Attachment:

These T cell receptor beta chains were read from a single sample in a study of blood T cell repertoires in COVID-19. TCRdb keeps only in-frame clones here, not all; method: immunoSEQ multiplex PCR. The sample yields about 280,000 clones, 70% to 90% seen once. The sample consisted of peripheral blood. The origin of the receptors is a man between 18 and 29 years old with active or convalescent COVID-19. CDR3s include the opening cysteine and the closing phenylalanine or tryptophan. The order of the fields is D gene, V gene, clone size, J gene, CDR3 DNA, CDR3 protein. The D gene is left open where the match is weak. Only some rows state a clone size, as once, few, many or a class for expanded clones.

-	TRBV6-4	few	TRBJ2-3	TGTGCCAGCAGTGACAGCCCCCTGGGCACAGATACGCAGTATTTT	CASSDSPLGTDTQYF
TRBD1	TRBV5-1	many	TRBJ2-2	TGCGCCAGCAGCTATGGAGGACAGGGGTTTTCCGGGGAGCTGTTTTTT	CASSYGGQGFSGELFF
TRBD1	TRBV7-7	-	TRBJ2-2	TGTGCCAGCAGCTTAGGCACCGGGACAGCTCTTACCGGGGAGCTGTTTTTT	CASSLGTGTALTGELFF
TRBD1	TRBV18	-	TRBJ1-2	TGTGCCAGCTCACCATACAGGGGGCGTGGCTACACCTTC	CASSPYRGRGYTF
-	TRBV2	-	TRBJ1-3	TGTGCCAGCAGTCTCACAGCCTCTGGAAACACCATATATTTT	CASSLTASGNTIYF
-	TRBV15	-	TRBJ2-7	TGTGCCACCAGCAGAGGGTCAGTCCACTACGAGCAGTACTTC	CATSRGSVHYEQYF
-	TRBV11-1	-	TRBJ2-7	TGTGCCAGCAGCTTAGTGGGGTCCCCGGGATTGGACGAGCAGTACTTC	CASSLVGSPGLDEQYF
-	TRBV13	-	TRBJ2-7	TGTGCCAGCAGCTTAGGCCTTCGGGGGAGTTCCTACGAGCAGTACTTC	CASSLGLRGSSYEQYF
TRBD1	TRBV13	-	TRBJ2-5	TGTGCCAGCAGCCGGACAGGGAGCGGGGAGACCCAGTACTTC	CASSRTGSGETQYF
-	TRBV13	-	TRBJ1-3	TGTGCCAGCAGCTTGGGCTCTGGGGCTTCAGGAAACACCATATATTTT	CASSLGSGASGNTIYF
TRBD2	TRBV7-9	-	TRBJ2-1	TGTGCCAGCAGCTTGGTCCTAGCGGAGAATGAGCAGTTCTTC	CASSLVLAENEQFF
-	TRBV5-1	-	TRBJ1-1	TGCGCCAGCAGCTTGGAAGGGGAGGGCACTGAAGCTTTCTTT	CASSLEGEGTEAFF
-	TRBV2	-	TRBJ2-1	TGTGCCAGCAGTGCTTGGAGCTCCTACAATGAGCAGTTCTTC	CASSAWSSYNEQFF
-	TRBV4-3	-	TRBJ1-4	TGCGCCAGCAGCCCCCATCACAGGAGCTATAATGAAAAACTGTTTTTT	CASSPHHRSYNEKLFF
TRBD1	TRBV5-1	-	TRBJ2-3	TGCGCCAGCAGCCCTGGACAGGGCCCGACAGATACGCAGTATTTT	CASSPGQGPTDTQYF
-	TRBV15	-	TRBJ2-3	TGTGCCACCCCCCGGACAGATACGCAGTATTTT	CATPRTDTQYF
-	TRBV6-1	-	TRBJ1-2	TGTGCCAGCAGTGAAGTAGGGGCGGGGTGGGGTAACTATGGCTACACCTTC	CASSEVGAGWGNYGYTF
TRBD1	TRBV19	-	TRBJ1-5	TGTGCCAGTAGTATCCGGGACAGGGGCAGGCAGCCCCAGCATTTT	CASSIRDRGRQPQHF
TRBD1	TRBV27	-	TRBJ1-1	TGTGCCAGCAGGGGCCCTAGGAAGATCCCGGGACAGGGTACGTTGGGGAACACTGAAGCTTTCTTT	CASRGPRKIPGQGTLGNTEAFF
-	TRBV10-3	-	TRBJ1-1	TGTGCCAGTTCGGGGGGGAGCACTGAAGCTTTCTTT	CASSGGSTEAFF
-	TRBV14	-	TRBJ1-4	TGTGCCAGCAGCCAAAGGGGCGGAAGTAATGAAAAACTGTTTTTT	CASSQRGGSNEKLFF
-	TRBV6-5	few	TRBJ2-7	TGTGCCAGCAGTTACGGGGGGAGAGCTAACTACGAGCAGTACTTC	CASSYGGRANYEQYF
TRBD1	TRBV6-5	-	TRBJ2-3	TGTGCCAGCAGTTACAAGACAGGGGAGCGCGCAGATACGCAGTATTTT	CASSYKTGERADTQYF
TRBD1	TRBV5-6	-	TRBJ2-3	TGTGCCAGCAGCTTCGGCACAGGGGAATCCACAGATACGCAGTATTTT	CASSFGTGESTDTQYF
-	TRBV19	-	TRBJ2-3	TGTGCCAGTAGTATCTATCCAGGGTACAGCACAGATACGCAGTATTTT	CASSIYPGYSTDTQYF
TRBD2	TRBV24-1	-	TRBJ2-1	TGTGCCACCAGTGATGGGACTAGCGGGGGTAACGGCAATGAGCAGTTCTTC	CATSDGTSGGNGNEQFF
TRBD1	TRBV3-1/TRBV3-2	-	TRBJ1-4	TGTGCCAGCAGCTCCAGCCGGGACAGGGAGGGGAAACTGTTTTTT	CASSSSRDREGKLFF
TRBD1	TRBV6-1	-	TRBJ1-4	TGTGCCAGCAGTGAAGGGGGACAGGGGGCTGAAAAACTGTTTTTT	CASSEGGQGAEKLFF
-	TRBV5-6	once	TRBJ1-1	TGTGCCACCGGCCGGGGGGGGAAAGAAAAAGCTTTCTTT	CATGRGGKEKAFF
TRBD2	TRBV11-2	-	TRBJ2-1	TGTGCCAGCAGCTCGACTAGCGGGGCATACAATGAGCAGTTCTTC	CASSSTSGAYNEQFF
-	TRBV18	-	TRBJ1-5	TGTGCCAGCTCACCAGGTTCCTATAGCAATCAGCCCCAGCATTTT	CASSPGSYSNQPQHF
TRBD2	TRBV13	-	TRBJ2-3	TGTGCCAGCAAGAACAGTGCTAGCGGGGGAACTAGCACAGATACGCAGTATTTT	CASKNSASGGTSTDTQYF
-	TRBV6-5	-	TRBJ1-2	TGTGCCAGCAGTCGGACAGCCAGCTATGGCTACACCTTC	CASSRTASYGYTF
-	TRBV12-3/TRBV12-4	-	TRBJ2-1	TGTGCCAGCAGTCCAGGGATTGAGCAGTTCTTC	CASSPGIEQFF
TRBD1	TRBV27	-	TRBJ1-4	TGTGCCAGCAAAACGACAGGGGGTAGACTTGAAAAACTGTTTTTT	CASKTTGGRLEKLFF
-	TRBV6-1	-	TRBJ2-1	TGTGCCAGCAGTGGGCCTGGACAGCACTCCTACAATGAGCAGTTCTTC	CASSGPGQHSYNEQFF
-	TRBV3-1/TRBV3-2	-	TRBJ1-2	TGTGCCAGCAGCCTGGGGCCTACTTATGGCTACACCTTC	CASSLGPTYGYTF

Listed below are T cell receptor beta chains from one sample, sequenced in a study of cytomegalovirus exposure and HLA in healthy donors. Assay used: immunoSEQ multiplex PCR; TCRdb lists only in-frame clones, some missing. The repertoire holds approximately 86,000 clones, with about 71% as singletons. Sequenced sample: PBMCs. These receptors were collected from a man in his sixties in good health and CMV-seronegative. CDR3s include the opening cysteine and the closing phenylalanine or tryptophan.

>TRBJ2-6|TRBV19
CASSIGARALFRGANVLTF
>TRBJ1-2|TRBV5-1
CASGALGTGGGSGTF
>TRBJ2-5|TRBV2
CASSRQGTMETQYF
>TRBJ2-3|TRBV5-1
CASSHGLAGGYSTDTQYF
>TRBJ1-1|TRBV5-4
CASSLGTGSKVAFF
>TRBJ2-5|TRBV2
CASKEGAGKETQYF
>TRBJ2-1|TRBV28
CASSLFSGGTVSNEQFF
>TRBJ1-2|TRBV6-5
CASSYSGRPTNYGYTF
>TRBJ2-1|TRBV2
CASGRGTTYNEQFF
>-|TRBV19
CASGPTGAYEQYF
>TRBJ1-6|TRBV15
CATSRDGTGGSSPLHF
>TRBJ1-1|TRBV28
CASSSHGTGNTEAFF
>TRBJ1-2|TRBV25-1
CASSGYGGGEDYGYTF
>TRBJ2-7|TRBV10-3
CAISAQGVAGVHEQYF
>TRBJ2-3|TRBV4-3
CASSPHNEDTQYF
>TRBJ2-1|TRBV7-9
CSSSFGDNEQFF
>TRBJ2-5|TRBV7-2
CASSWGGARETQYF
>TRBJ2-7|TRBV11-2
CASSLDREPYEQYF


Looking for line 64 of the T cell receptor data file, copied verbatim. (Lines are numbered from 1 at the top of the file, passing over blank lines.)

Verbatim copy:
>TRBJ1-2|TRBV25-1